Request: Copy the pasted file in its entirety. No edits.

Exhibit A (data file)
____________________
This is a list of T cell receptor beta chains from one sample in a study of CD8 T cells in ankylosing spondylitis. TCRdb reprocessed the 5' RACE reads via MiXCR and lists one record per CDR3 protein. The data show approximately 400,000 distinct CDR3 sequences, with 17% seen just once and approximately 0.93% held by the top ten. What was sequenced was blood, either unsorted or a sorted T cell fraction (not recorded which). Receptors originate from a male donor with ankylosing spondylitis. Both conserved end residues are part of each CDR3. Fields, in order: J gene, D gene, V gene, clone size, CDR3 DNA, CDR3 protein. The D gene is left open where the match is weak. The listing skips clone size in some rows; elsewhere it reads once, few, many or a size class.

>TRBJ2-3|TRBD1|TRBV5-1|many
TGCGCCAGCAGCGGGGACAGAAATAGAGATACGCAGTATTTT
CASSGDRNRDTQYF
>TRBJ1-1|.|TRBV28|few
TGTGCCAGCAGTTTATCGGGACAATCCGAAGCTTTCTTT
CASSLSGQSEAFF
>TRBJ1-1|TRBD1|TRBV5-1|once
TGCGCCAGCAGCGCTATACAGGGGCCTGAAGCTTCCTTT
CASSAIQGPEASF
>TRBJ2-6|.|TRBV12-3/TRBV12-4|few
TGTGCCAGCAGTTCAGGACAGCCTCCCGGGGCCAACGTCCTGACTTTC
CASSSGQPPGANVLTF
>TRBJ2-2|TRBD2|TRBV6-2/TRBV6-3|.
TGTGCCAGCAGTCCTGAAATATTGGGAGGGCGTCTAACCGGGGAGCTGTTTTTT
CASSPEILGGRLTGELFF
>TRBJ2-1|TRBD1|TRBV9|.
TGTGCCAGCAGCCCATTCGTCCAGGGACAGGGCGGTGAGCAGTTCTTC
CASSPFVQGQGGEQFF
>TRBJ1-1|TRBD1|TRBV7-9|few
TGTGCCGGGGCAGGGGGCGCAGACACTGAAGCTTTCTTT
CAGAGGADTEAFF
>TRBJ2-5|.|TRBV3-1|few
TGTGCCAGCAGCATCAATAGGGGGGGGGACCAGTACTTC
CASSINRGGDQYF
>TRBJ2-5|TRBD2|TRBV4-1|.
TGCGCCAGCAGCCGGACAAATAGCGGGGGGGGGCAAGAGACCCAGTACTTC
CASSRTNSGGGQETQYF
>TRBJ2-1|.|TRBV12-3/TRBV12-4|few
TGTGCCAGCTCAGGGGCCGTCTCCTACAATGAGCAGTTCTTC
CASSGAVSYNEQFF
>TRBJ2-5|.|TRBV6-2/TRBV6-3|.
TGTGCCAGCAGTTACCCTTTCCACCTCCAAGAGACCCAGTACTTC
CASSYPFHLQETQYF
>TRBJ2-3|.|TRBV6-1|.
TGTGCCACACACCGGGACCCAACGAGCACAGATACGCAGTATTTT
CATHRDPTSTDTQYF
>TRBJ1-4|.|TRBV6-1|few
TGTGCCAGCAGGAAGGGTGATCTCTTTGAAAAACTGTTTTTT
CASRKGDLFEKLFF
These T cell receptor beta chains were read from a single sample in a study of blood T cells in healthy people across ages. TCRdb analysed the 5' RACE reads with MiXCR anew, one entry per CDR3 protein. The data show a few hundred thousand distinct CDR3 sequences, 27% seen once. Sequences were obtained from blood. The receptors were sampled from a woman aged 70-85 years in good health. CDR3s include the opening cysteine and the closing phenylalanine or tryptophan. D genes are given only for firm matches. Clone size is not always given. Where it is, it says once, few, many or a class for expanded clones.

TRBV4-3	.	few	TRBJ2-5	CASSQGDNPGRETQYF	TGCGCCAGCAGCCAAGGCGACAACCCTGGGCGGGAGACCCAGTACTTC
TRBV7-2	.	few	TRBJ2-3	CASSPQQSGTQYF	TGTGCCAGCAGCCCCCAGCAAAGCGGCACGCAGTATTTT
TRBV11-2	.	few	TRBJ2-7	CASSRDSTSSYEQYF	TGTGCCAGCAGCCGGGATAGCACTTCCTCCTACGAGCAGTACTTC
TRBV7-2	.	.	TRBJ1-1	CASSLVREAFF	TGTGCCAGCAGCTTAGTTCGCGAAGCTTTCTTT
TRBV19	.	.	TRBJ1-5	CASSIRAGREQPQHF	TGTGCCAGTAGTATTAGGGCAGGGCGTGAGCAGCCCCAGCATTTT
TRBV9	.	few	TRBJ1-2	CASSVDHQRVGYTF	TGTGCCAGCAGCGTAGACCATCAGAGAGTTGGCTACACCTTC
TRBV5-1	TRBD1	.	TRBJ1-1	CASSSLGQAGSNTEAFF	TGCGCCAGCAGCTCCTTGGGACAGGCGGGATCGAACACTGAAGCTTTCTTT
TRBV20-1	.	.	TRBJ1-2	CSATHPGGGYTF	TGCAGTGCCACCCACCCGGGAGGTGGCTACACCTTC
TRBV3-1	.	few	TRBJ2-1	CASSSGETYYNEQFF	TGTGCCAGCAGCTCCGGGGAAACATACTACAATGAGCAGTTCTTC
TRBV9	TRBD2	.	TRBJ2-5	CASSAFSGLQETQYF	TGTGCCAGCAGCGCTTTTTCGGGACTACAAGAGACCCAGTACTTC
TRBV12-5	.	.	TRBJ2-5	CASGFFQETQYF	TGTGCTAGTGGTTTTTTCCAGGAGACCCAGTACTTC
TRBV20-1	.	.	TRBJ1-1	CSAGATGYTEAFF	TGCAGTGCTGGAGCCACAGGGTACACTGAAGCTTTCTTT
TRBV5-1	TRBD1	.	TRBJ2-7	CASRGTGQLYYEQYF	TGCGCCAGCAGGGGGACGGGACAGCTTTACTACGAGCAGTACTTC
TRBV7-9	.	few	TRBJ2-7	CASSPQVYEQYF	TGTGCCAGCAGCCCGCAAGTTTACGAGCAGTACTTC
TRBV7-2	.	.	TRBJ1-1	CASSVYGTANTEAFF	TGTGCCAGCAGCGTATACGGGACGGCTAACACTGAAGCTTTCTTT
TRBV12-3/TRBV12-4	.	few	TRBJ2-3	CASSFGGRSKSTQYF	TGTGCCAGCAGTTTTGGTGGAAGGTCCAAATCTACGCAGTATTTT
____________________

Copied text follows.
This is a list of T cell receptor beta chains from one sample in a study of CD8 T cells in ankylosing spondylitis. TCRdb reprocessed the 5' RACE reads via MiXCR and lists one record per CDR3 protein. The data show approximately 400,000 distinct CDR3 sequences, with 17% seen just once and approximately 0.93% held by the top ten. What was sequenced was blood, either unsorted or a sorted T cell fraction (not recorded which). Receptors originate from a male donor with ankylosing spondylitis. Both conserved end residues are part of each CDR3. Fields, in order: J gene, D gene, V gene, clone size, CDR3 DNA, CDR3 protein. The D gene is left open where the match is weak. The listing skips clone size in some rows; elsewhere it reads once, few, many or a size class.

>TRBJ2-3|TRBD1|TRBV5-1|many
TGCGCCAGCAGCGGGGACAGAAATAGAGATACGCAGTATTTT
CASSGDRNRDTQYF
>TRBJ1-1|.|TRBV28|few
TGTGCCAGCAGTTTATCGGGACAATCCGAAGCTTTCTTT
CASSLSGQSEAFF
>TRBJ1-1|TRBD1|TRBV5-1|once
TGCGCCAGCAGCGCTATACAGGGGCCTGAAGCTTCCTTT
CASSAIQGPEASF
>TRBJ2-6|.|TRBV12-3/TRBV12-4|few
TGTGCCAGCAGTTCAGGACAGCCTCCCGGGGCCAACGTCCTGACTTTC
CASSSGQPPGANVLTF
>TRBJ2-2|TRBD2|TRBV6-2/TRBV6-3|.
TGTGCCAGCAGTCCTGAAATATTGGGAGGGCGTCTAACCGGGGAGCTGTTTTTT
CASSPEILGGRLTGELFF
>TRBJ2-1|TRBD1|TRBV9|.
TGTGCCAGCAGCCCATTCGTCCAGGGACAGGGCGGTGAGCAGTTCTTC
CASSPFVQGQGGEQFF
>TRBJ1-1|TRBD1|TRBV7-9|few
TGTGCCGGGGCAGGGGGCGCAGACACTGAAGCTTTCTTT
CAGAGGADTEAFF
>TRBJ2-5|.|TRBV3-1|few
TGTGCCAGCAGCATCAATAGGGGGGGGGACCAGTACTTC
CASSINRGGDQYF
>TRBJ2-5|TRBD2|TRBV4-1|.
TGCGCCAGCAGCCGGACAAATAGCGGGGGGGGGCAAGAGACCCAGTACTTC
CASSRTNSGGGQETQYF
>TRBJ2-1|.|TRBV12-3/TRBV12-4|few
TGTGCCAGCTCAGGGGCCGTCTCCTACAATGAGCAGTTCTTC
CASSGAVSYNEQFF
>TRBJ2-5|.|TRBV6-2/TRBV6-3|.
TGTGCCAGCAGTTACCCTTTCCACCTCCAAGAGACCCAGTACTTC
CASSYPFHLQETQYF
>TRBJ2-3|.|TRBV6-1|.
TGTGCCACACACCGGGACCCAACGAGCACAGATACGCAGTATTTT
CATHRDPTSTDTQYF
>TRBJ1-4|.|TRBV6-1|few
TGTGCCAGCAGGAAGGGTGATCTCTTTGAAAAACTGTTTTTT
CASRKGDLFEKLFF
These T cell receptor beta chains were read from a single sample in a study of blood T cells in healthy people across ages. TCRdb analysed the 5' RACE reads with MiXCR anew, one entry per CDR3 protein. The data show a few hundred thousand distinct CDR3 sequences, 27% seen once. Sequences were obtained from blood. The receptors were sampled from a woman aged 70-85 years in good health. CDR3s include the opening cysteine and the closing phenylalanine or tryptophan. D genes are given only for firm matches. Clone size is not always given. Where it is, it says once, few, many or a class for expanded clones.

TRBV4-3	.	few	TRBJ2-5	CASSQGDNPGRETQYF	TGCGCCAGCAGCCAAGGCGACAACCCTGGGCGGGAGACCCAGTACTTC
TRBV7-2	.	few	TRBJ2-3	CASSPQQSGTQYF	TGTGCCAGCAGCCCCCAGCAAAGCGGCACGCAGTATTTT
TRBV11-2	.	few	TRBJ2-7	CASSRDSTSSYEQYF	TGTGCCAGCAGCCGGGATAGCACTTCCTCCTACGAGCAGTACTTC
TRBV7-2	.	.	TRBJ1-1	CASSLVREAFF	TGTGCCAGCAGCTTAGTTCGCGAAGCTTTCTTT
TRBV19	.	.	TRBJ1-5	CASSIRAGREQPQHF	TGTGCCAGTAGTATTAGGGCAGGGCGTGAGCAGCCCCAGCATTTT
TRBV9	.	few	TRBJ1-2	CASSVDHQRVGYTF	TGTGCCAGCAGCGTAGACCATCAGAGAGTTGGCTACACCTTC
TRBV5-1	TRBD1	.	TRBJ1-1	CASSSLGQAGSNTEAFF	TGCGCCAGCAGCTCCTTGGGACAGGCGGGATCGAACACTGAAGCTTTCTTT
TRBV20-1	.	.	TRBJ1-2	CSATHPGGGYTF	TGCAGTGCCACCCACCCGGGAGGTGGCTACACCTTC
TRBV3-1	.	few	TRBJ2-1	CASSSGETYYNEQFF	TGTGCCAGCAGCTCCGGGGAAACATACTACAATGAGCAGTTCTTC
TRBV9	TRBD2	.	TRBJ2-5	CASSAFSGLQETQYF	TGTGCCAGCAGCGCTTTTTCGGGACTACAAGAGACCCAGTACTTC
TRBV12-5	.	.	TRBJ2-5	CASGFFQETQYF	TGTGCTAGTGGTTTTTTCCAGGAGACCCAGTACTTC
TRBV20-1	.	.	TRBJ1-1	CSAGATGYTEAFF	TGCAGTGCTGGAGCCACAGGGTACACTGAAGCTTTCTTT
TRBV5-1	TRBD1	.	TRBJ2-7	CASRGTGQLYYEQYF	TGCGCCAGCAGGGGGACGGGACAGCTTTACTACGAGCAGTACTTC
TRBV7-9	.	few	TRBJ2-7	CASSPQVYEQYF	TGTGCCAGCAGCCCGCAAGTTTACGAGCAGTACTTC
TRBV7-2	.	.	TRBJ1-1	CASSVYGTANTEAFF	TGTGCCAGCAGCGTATACGGGACGGCTAACACTGAAGCTTTCTTT
TRBV12-3/TRBV12-4	.	few	TRBJ2-3	CASSFGGRSKSTQYF	TGTGCCAGCAGTTTTGGTGGAAGGTCCAAATCTACGCAGTATTTT